Mr Chirac is accompanied on the three-day trip by about 15 business leaders and his economy, defence, foreign affairs and trade ministers, as well as experts on the Arab world. The trip ends on Monday. The delegation includes the heads of Dassault Aviation , the maker of Rafale jets, and French defence electronics company Thales , which has been chasing a deal for more than a decade to supply Riyadh with border security equipment worth $8.5 billion.

There has been no word of any deals clinched so far, but Thales Chairman and Chief Executive Denis Ranque said he was confident even if the "Miksa" deal is not concluded now. "It is a question of timing, I am still confident. The prospective customer exists, the contract will exist but it is taking more time than planned," Mr Ranque told reporters.

Other business leaders include the chief executives of Total , Alstom and Alcatel. Mr Chirac urged greater tolerance and respect after violent protests in recent weeks over cartoons of the Prophet Mohammed which were first published in a Danish newspaper but have been reprinted in many countries, including France. "We must now, more than ever, embrace global values that form our common existence. We must cultivate all opportunities for dialogue to avoid misunderstandings," he said. "With globalisation, everything is known immediately and everywhere. We are no longer isolated, each one in their own country."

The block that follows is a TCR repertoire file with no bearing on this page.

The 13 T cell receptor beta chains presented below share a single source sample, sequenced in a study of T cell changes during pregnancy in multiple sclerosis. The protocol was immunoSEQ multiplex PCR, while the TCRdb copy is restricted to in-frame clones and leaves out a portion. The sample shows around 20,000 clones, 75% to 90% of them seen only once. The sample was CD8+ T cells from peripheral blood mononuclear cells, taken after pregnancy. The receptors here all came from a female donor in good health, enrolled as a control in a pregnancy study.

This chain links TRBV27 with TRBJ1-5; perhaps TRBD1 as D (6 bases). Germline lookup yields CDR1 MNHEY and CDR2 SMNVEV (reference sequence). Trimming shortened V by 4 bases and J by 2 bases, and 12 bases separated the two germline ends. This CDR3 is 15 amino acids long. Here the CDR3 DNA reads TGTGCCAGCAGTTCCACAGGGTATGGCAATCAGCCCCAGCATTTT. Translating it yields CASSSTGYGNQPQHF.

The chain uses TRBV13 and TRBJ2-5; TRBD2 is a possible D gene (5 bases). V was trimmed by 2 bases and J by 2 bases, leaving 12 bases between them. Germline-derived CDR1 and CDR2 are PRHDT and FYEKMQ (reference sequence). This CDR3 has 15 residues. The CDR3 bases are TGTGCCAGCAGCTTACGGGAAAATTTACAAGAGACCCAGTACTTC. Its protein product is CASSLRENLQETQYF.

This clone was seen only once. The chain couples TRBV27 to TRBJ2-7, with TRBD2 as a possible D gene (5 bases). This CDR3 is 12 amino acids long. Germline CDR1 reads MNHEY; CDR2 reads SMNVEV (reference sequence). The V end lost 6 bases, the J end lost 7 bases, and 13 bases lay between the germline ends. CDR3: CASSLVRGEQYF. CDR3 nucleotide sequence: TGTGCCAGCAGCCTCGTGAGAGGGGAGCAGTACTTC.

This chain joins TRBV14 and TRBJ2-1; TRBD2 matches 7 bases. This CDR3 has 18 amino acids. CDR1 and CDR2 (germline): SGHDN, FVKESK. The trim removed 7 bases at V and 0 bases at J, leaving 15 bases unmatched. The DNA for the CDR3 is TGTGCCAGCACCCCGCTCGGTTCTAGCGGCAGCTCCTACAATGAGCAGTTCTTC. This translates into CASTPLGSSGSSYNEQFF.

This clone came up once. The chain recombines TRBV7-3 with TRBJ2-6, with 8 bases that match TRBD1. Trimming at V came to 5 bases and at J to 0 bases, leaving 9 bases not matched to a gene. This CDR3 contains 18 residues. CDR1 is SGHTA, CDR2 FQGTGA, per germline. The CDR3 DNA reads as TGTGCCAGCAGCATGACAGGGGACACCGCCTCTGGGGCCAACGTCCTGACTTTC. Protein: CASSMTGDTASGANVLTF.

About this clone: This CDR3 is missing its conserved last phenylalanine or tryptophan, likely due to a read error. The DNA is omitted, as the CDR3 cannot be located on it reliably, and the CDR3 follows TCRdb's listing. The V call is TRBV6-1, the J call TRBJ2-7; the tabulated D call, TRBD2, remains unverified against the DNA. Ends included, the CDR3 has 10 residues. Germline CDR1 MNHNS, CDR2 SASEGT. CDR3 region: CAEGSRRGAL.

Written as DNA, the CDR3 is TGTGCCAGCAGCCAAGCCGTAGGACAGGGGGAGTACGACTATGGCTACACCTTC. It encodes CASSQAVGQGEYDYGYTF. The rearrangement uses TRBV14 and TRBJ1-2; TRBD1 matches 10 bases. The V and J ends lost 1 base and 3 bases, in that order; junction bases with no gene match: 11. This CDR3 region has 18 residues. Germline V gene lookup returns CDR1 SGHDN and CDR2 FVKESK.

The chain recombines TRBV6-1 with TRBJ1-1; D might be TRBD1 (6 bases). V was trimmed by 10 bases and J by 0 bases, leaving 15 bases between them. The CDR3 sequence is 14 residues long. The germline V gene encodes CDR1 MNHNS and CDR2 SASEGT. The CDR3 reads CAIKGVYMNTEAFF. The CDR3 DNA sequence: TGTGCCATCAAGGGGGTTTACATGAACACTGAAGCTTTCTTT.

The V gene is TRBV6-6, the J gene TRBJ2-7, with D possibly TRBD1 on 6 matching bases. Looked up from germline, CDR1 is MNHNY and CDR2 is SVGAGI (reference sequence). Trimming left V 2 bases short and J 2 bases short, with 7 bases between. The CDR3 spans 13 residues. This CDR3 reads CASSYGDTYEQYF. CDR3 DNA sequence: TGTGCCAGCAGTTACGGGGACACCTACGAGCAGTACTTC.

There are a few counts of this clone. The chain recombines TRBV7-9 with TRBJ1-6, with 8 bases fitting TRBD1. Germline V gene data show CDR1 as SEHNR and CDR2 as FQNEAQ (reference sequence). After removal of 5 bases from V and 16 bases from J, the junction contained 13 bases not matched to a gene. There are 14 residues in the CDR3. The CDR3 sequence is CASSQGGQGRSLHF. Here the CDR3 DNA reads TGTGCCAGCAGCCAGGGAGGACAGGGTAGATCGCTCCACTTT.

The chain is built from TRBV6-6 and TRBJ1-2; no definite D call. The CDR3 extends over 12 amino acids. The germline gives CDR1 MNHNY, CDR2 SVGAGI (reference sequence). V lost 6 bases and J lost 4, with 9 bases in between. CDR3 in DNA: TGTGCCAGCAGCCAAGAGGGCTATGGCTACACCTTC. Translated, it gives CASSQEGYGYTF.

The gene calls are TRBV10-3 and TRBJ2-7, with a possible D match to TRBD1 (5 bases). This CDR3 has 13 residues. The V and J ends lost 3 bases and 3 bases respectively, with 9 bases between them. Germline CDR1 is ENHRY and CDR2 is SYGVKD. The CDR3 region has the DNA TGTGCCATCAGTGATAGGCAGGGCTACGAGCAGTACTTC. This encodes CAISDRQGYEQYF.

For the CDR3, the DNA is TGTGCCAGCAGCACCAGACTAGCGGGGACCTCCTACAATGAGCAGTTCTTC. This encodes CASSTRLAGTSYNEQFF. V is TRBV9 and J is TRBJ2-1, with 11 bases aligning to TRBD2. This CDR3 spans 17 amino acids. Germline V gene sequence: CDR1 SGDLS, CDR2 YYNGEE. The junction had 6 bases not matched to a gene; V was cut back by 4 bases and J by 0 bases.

"Please! We want your business! Don't hold those Danes against us!"
The row over the Danish cartoons has reinforced some Saudis' resolve to turn away from Western business partners and look to Asia, where King Abdullah made a ground-breaking tour in January. Rival U.S. and British firms already have a strong foothold in Saudi Arabia, a key U.S. ally.
Posted by: lotp || 03/06/2006 00:00 || Comments || Link || E-Mail|| [288 views] Top|| File under:

#1  Well, this will teach me to go back to my old habit of reading all the stories before posting any comments.

Yup - here's the real reason dickhead's in Saudi.
Posted by: .com || 03/06/2006 0:56 Comments || Top||